Respecting Identity: How to Create a Gender-Affirming Work Environment
Gender identity is a critical piece of every person’s individuality, so when companies set out to create work environments that allow employees to bring their entire selves to the office, it is vital to reject the traditional gender binary of men and women and embrace full and equitable gender diversity.
As opposed to sex, which is assigned at birth, gender is a social construct that has often provided only two options, creating a restrictive system that does not allow for a full expression of oneself. This has not always been the case, as transgender and non-binary identities can be found across cultures and history, but it has been the reigning ideology for much of the last few centuries. Thankfully, societal changes are slowly leading to a rejection of the gender binary and an acceptance of multiple gender identities, including those who identify as non-binary, transgender, gender non-conforming and more.
A Holistic Approach
Regardless of one’s gender identity and how they express it, most people must make a living, meaning employers owe it to their entire workforces to provide work settings that are supportive and accepting of all gender identities.
“Increasing understanding of one another is a pathway for us to get into a space where we are looking at our shared humanity and not being in a place where we are othering one another,” Keisha Williams, director of the workplace equality program at the Human Rights Campaign, says. “From a workplace perspective, I think the same principles would apply. And when we have a space where individuals are working from broadly the same set of information, I think it’s easier for us to move forward and be aligned in acknowledging that gender identity and gender expression are all part of the calculus of having an inclusive workplace and environment.”
Small-scale changes can’t be the primary means to accomplishing the goal of having more gender-affirming workplaces, according to Williams, who advocates for a holistic approach to the process. This means training employees at all levels of an organization, especially those in leadership, while doing an overarching review of workplace policies, including those pertaining to facilities in restrooms, dress codes and other areas where the gender binary may create exclusionary practices.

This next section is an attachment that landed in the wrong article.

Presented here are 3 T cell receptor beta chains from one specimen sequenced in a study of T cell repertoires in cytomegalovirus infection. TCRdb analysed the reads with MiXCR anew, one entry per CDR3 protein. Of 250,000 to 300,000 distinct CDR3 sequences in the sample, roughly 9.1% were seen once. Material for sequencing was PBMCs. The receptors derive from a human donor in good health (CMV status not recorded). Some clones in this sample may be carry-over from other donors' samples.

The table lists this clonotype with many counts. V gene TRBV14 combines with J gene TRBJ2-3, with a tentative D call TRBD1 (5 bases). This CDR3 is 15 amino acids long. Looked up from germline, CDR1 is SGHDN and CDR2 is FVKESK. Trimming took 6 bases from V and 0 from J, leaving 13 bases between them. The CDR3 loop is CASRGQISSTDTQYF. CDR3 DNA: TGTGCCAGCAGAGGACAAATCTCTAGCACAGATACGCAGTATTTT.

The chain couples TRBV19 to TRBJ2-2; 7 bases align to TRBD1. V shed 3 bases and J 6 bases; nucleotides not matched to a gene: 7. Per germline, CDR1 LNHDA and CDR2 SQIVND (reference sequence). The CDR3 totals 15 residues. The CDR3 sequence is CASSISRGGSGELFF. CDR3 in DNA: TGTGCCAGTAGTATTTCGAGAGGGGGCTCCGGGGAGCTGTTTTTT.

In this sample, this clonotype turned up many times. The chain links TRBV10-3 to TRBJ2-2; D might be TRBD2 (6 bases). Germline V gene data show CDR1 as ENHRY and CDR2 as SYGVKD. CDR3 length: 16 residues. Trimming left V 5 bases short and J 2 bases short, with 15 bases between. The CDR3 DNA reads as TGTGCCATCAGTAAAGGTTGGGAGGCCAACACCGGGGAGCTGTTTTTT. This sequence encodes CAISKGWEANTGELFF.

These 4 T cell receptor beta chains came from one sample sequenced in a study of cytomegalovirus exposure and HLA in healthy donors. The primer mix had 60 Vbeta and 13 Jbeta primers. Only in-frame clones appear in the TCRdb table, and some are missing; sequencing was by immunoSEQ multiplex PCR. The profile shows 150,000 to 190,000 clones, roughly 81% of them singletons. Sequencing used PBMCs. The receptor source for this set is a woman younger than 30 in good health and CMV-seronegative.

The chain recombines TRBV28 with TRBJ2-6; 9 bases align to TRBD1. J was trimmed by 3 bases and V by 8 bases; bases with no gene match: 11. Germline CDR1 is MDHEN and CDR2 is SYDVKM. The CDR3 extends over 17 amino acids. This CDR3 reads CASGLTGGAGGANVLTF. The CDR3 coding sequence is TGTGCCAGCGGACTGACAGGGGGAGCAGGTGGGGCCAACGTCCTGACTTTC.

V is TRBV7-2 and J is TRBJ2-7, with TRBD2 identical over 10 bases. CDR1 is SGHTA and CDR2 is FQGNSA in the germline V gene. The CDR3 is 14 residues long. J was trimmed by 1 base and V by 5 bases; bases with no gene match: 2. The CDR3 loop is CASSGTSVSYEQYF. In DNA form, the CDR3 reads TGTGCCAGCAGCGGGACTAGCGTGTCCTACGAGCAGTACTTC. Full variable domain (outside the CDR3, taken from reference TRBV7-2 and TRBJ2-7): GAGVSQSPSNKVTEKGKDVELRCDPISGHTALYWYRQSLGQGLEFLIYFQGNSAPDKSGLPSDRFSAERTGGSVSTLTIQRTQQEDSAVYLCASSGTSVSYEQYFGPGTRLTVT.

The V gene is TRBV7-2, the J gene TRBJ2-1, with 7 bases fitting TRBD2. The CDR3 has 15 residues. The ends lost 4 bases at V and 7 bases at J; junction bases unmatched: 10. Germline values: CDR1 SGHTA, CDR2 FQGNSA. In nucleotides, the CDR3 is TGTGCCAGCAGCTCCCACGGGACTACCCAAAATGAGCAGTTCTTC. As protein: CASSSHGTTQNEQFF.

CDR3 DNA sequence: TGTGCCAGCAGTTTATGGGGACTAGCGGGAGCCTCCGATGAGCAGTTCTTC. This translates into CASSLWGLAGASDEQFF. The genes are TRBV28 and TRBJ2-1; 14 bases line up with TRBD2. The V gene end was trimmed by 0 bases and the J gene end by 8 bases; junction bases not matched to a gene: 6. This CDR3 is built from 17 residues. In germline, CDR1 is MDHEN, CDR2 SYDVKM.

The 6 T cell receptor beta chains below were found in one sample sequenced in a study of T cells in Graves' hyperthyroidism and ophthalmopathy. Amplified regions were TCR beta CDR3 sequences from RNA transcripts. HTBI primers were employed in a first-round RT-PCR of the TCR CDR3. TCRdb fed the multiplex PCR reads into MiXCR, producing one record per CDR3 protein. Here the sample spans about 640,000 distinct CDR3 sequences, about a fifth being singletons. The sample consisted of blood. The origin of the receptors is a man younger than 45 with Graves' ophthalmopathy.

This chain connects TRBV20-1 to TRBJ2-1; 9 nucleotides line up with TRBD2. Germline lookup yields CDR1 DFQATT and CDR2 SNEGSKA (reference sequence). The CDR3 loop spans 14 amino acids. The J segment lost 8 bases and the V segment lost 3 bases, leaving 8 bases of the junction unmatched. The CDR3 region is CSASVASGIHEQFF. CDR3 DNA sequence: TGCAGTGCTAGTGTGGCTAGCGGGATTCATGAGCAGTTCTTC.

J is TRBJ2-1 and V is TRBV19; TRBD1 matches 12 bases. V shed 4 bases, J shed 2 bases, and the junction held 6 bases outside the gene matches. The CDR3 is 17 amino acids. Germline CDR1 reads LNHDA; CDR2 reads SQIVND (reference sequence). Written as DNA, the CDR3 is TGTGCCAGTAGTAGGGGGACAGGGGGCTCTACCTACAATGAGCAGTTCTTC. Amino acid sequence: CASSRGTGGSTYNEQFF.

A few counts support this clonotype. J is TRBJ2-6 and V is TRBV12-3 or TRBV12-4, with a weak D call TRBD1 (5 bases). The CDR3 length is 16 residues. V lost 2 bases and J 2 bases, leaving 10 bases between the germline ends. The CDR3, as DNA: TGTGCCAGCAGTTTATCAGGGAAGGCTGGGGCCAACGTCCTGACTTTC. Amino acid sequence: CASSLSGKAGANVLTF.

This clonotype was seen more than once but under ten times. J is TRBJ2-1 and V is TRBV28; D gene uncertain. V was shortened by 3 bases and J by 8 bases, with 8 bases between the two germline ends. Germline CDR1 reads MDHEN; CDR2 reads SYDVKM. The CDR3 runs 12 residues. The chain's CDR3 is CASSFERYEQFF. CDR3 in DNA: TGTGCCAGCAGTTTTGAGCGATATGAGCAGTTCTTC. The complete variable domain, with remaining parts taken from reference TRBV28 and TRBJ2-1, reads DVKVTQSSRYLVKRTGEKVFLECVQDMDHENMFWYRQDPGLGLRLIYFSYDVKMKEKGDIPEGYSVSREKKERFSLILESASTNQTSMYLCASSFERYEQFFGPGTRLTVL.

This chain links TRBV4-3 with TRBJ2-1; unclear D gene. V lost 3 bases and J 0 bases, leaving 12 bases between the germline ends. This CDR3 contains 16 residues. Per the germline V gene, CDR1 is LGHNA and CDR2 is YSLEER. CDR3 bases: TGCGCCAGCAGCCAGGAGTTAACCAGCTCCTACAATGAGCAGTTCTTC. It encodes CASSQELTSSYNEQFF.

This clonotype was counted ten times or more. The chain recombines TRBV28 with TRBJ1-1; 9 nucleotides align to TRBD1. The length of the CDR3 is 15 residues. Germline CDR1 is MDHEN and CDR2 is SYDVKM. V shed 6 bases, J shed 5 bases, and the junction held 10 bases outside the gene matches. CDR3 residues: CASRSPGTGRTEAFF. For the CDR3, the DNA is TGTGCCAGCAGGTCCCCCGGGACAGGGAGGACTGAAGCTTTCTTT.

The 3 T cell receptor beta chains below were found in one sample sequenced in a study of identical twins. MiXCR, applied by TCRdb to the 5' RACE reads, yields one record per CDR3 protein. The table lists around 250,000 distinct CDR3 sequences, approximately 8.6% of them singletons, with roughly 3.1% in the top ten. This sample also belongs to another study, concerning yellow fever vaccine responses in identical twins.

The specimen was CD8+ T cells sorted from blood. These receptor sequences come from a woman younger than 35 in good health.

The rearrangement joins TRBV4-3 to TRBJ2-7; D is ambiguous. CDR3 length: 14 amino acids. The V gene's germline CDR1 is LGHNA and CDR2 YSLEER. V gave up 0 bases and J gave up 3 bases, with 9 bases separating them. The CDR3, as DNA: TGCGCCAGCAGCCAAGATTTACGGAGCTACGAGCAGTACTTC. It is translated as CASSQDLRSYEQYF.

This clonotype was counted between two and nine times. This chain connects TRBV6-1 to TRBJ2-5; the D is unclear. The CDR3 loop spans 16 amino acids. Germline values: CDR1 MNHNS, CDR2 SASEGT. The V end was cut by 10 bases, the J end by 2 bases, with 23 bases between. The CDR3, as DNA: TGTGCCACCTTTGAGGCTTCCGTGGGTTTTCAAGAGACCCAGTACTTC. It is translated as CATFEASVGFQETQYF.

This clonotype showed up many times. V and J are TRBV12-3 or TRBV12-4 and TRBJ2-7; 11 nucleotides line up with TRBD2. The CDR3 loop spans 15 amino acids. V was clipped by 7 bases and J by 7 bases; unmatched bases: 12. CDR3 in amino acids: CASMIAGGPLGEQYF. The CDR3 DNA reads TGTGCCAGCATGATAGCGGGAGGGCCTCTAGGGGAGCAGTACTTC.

“It’s really about organizationally caring about employees and what their chosen names are, what their chosen gender pronouns are and making that part of the fabric of the organization,” Williams says.
Williams also says companies should examine their public-facing procedures, human resource systems, IT procedures and technologies to ensure they provide the ability for employees to self-identify and communicate effectively, especially since communication between colleagues is perhaps the most common area where gender expression occurs.
Some of the most effective ways of building a gender-affirming workplace is ensuring everyone at your company understands and practices correct pronoun usage. Training can come into play here, as companies should lay out and explain their policies around pronoun usage. Encouraging correct pronoun usage can be accomplished by allowing employees to include their own chosen pronouns in their email signatures and on company forms like applications while stating preferred pronouns during in-person introductions.
“Correct pronoun usage is equitable to someone’s name, or their chosen name. It’s really a fundamental way that we are acknowledged in the world. It creates a sense of safety. It creates a sense of respect,” Williams says, noting that misgendering someone should be seen in the same vein as calling someone by the wrong name.
Williams makes it clear proper pronoun usage should not just be something a small number of people in an organization take part in, nor should it be something placed on the shoulders of those who want their gender pronouns to be utilized correctly. Instead, Williams says employers need to make this a priority and take on the responsibility of training staff and implementing the changes.
Of course, individual employees can still make a difference for their fellow employees through allyship, an important tool to improve workplace culture, according to Williams.
“Organizations are going to be filled with allies and other individuals who have the ability and capacity to really hold their colleagues accountable and just work with them to try to identify certain situations where folks are being misgendered, whether purposefully or even inadvertently,” Williams says.